Out of a great number of critiques of Rosario Castellanos' short stories in the collection Álbum de familia, most focus on the woman protagonist of "Lección de cocina", treating this work from a traditional feminist perspective - as a portrayal of patriarchal oppression of women. The few analyses of the male characters in the three stories consider them representations of grotesque machismo objectifying women to protect the patriarchal status quo, fought against by women worldwide. Evelyn Fishburn, for one, sees Castellanos' "mocking repetition of patriarchal truisms" as an attack on machismo "not only because it is shown to be unjust but because it is unheroic and shabby" (Fishburn 1998: xiii-xiv).However, a close reading of the three stories in Álbum de familia might cause one to question whether the men were solely responsible for the women's plight. Are the women being victimized, or are they the oppressors? If we consider the relationship between men and women in Castellanos' works as an example of the Self/Other dichotomy, a generally accepted view would make the woman the man's Other, thus subjugating the former and giving the latter the power to change the Other. This relationship locks the Self and Other in a rigid standoff, arguably perpetuated by both sides. According to Toril Moi, "[t]he promotion and valorization of Otherness will never liberate the oppressed. It is, of course, hopelessly idealistic to assume that Otherness somehow causes oppression" (Moi 1988: 12). Most analyses of women as Other in Castellanos' work propagate the traditional hegemonic dichotomy of gender: men-oppressors vs. women-oppressed. It is time to challenge this approach.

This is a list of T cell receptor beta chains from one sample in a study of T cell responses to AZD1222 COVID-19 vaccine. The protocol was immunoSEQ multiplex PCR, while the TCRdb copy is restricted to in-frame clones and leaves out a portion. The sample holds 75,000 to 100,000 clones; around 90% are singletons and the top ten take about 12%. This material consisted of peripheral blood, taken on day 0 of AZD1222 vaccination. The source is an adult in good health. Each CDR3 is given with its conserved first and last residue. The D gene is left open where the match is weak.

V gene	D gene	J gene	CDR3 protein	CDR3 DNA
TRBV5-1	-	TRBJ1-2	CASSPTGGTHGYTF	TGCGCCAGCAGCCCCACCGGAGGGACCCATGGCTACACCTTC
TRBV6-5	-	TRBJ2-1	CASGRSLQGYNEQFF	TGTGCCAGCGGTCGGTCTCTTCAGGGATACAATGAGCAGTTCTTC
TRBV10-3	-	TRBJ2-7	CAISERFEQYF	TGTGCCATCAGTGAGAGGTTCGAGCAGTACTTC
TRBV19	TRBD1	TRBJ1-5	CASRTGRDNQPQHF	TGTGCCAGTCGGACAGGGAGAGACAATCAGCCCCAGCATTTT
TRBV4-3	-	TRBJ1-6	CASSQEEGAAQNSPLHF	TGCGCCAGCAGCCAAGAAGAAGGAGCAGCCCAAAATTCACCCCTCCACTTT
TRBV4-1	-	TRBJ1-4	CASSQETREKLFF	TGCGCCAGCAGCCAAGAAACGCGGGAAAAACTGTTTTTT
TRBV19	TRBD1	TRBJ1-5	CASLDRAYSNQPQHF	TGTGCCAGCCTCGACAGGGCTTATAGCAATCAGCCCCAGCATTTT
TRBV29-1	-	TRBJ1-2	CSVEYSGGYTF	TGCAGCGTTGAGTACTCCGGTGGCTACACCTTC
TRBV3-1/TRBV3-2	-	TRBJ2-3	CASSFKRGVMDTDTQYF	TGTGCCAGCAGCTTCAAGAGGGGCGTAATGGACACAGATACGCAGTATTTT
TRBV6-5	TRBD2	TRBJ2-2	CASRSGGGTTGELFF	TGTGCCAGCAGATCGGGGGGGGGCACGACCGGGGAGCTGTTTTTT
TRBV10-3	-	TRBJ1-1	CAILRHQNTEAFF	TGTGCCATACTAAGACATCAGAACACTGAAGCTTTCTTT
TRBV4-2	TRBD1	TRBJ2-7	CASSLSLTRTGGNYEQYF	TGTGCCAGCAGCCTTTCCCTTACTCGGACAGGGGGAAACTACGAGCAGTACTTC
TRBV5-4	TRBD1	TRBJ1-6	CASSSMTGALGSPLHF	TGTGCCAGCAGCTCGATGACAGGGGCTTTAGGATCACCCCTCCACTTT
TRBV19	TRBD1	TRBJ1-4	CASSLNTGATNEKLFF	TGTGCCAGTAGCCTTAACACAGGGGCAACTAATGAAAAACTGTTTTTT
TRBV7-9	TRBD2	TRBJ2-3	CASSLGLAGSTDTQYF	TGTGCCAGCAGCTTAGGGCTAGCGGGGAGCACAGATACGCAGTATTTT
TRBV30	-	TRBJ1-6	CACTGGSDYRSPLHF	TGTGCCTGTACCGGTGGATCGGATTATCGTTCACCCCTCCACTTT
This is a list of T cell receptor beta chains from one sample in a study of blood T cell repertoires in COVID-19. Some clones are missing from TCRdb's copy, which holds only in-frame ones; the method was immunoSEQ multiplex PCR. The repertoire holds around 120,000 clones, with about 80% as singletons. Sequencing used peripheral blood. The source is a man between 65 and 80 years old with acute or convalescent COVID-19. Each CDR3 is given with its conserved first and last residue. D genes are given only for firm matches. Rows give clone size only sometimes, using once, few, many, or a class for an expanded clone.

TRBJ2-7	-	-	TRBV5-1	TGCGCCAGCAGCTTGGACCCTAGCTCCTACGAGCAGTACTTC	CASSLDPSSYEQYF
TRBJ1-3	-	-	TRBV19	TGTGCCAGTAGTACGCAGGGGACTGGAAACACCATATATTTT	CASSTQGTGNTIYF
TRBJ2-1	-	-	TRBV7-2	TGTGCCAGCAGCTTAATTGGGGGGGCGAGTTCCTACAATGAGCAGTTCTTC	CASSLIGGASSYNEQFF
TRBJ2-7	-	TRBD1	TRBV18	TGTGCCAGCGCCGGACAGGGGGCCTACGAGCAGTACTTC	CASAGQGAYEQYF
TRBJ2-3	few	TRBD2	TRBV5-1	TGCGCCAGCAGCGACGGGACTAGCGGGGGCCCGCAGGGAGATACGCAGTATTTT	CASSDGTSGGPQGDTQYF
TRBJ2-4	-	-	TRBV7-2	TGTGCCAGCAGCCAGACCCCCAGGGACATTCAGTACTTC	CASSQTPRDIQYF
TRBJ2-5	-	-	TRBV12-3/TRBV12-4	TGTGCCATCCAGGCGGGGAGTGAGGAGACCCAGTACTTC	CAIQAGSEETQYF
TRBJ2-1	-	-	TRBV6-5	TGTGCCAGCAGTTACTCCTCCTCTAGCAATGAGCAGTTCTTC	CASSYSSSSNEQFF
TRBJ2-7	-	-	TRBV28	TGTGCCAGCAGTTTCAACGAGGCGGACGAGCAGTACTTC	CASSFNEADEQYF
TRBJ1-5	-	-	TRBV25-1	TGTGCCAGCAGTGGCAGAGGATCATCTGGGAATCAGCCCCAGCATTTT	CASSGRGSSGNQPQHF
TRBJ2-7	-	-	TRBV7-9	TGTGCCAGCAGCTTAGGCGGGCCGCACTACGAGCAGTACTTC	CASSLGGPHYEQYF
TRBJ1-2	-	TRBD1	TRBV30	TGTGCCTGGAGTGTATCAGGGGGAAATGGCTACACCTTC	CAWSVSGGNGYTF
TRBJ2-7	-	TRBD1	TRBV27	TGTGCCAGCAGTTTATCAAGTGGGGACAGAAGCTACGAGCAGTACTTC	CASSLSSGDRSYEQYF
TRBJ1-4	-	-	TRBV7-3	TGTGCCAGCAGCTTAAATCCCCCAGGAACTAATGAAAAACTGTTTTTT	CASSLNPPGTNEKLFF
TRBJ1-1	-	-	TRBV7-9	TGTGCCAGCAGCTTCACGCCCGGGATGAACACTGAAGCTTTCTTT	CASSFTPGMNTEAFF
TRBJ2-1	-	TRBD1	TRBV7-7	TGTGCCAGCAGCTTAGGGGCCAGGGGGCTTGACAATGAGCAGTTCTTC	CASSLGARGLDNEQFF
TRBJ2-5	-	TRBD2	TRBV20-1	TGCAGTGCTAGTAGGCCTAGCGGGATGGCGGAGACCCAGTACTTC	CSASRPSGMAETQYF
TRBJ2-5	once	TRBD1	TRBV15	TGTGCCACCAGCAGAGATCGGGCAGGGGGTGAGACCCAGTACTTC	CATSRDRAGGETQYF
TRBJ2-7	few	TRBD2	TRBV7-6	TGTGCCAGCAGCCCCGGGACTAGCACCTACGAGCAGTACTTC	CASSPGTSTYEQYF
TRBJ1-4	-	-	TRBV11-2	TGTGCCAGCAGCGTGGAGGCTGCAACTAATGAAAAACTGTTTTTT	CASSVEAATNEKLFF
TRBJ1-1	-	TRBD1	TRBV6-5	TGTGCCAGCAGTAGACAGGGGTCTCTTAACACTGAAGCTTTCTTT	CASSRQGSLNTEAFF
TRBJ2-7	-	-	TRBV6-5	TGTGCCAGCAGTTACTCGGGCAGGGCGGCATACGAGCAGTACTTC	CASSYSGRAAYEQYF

Copyright © 2012-2013 Estudios Interdisciplinarios de América Latina y el Caribe.
Editores: Ori Preuss; Nahuel Ribke
Instituto Sverdlin de Historia y Cultura de América Latina, Escuela de Historia
Universidad de Tel Aviv, Ramat Aviv,
P.O.B. 39040 (69978), Israel.
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